Mutual funds: Past performance irrelevant if there is major change in fund strategy

By: |
New Delhi | July 3, 2018 2:11 AM

Post Sebi’s re-categorisation norms, many MF schemes are undergoing change.

mf, mutual fundMF units can be transferred only after the demise of the unit holder.

l As many schemes are getting merged, how will I evaluate funds based on past performance?

—Dhruv Shah

Post Sebi’s re-categorisation norms, many MF schemes are undergoing change. The schemes that are getting merged will cease to exist and hence will not carry any historic performance. For surviving funds there are three scenarios. 1) If there is no material change in the fund’s previous investment strategy, then past performa-nce can be relied on to evaluate the fund. 2) If there is a minor change in strategy, then depending on it, the risk-return characteristics of the fund’s performance may possibly change. One would need to wait for a few months to observe how significant this change is as compared to the past performance and then evaluate the fund. 3) If there is a major change in the surviving fund’s investment strategy, then the past performance becomes irrelevant and hence cannot be relied upon to evaluate a fund. In that case, investors would have to rely on the track record of the AMC and the fund manager. What is the record of the AMC/fund manager for managing similar strategies? Whether the new strategy fits into the investor’s investment objective, risk profile, time horizon, amongst others.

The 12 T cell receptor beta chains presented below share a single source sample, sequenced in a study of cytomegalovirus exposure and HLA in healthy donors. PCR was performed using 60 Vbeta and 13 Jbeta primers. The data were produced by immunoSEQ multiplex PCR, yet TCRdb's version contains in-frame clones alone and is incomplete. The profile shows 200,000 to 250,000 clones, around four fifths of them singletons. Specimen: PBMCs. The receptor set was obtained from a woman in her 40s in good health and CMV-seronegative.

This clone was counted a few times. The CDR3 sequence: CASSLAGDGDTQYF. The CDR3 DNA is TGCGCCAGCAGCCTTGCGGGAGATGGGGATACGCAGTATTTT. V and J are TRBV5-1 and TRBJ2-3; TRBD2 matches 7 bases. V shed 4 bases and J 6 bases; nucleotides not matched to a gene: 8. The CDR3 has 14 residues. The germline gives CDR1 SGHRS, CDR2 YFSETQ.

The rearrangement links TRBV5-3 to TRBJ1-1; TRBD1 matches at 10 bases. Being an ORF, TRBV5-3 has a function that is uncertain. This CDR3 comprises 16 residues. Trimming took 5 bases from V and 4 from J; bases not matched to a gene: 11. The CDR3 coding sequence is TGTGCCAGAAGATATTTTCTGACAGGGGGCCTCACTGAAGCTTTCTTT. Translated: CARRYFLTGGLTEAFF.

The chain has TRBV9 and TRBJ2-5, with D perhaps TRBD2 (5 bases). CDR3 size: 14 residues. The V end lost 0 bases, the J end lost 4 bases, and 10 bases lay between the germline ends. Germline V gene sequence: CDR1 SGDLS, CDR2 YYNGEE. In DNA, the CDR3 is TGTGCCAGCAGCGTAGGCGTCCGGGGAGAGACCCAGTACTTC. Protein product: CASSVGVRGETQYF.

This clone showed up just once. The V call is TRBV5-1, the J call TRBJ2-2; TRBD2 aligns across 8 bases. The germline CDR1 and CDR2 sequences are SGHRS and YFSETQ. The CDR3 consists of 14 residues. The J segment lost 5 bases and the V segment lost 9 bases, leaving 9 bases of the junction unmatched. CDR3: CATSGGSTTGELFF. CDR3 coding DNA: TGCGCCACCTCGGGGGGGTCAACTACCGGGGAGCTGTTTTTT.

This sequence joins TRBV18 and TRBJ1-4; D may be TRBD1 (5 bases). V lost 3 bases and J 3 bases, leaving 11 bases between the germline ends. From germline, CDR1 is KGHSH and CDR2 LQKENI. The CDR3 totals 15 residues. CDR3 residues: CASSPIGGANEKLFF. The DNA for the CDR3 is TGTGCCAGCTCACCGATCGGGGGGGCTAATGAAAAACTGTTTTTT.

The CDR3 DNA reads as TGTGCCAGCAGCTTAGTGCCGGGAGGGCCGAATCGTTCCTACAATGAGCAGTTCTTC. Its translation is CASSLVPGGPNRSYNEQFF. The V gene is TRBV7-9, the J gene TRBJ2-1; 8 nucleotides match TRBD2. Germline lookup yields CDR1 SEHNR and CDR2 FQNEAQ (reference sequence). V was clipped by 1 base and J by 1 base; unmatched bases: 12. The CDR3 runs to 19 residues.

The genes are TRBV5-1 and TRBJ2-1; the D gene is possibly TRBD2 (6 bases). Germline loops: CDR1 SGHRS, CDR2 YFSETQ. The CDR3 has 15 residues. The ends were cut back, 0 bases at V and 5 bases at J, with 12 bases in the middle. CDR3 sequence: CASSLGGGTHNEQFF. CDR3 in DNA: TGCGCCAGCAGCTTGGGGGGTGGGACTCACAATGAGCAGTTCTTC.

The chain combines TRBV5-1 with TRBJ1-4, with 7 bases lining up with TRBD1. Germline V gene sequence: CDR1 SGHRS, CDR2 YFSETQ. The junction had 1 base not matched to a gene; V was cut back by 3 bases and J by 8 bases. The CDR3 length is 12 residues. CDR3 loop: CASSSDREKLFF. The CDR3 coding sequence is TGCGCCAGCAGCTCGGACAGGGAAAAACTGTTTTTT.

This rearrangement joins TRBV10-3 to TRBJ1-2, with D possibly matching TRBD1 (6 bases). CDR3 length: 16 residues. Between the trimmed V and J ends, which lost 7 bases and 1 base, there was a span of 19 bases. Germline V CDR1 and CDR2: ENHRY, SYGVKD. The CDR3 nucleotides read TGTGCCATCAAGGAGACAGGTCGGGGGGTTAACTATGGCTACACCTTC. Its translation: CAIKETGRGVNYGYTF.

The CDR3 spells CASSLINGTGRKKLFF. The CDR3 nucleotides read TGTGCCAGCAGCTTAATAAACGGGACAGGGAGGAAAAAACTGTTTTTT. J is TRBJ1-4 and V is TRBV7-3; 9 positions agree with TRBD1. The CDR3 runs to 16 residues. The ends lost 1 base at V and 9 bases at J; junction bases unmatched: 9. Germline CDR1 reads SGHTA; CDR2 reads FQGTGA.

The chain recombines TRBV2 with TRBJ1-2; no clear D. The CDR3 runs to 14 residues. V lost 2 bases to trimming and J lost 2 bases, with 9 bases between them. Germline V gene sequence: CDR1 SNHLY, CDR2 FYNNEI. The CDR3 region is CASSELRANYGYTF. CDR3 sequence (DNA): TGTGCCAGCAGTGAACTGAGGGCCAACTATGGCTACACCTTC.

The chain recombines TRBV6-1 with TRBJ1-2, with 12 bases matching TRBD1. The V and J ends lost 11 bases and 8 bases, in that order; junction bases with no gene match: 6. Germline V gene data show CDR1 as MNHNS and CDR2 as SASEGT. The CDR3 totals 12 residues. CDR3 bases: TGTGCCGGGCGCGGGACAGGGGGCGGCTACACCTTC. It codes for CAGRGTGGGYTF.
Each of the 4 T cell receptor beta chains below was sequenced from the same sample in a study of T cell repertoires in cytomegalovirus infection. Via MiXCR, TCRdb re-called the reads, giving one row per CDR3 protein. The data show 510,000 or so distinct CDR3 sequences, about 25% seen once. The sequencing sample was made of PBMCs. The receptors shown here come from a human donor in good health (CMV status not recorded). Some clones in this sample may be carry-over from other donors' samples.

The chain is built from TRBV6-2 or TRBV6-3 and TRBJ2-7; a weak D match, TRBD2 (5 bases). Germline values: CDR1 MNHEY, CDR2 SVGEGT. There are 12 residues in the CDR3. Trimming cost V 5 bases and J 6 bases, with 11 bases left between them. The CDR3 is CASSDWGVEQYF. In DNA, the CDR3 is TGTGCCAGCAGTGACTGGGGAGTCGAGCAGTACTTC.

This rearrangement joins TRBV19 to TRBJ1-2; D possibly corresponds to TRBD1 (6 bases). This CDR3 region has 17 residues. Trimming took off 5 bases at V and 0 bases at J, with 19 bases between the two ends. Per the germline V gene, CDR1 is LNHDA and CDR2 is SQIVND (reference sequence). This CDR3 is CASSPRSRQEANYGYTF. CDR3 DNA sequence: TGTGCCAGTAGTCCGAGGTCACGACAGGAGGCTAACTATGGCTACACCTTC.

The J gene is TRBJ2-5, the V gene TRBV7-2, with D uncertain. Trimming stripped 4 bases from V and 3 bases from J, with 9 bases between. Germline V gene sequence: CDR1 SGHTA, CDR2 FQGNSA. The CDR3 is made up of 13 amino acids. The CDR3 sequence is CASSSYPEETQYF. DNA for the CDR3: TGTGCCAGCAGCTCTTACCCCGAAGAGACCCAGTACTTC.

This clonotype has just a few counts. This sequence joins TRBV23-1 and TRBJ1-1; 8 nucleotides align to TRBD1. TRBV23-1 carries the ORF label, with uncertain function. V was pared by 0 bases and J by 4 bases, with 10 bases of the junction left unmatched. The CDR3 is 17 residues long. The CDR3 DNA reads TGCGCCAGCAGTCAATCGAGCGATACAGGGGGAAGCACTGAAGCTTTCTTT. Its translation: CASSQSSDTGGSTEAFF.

l Is there any way to transfer some of my mutual fund units to my daughter?
—Arun Roy
MF units can be transferred only after the demise of the unit holder. You can make your daughter a nominee of your folio. However, if you want to gift your daughter your units now, you would need to redeem those units and then transfer the proceeds to your daughter’s account.

l Since the markets are very volatile, should I reduce my SIP amount?

—Avik Kumar

Since a retail investor does not have enough time and resources to diligently track the markets, Systematic Investment Plan (SIP) becomes a viable option that helps an investor avoid the risk of timing the markets and benefit from rupee cost averaging, i.e., buying more units when NAV is low and less units when NAV is high. Moreover, it helps one avoid behavioural pitfalls like buying more when everybody is buying or selling when everybody is selling (herd mentality). Hence, volatility in the markets should not be a reason to reduce the amount of SIP.

The writer is director, Investment Advisory, Morningstar Investment Adviser (India). Send your queries to fepersonal

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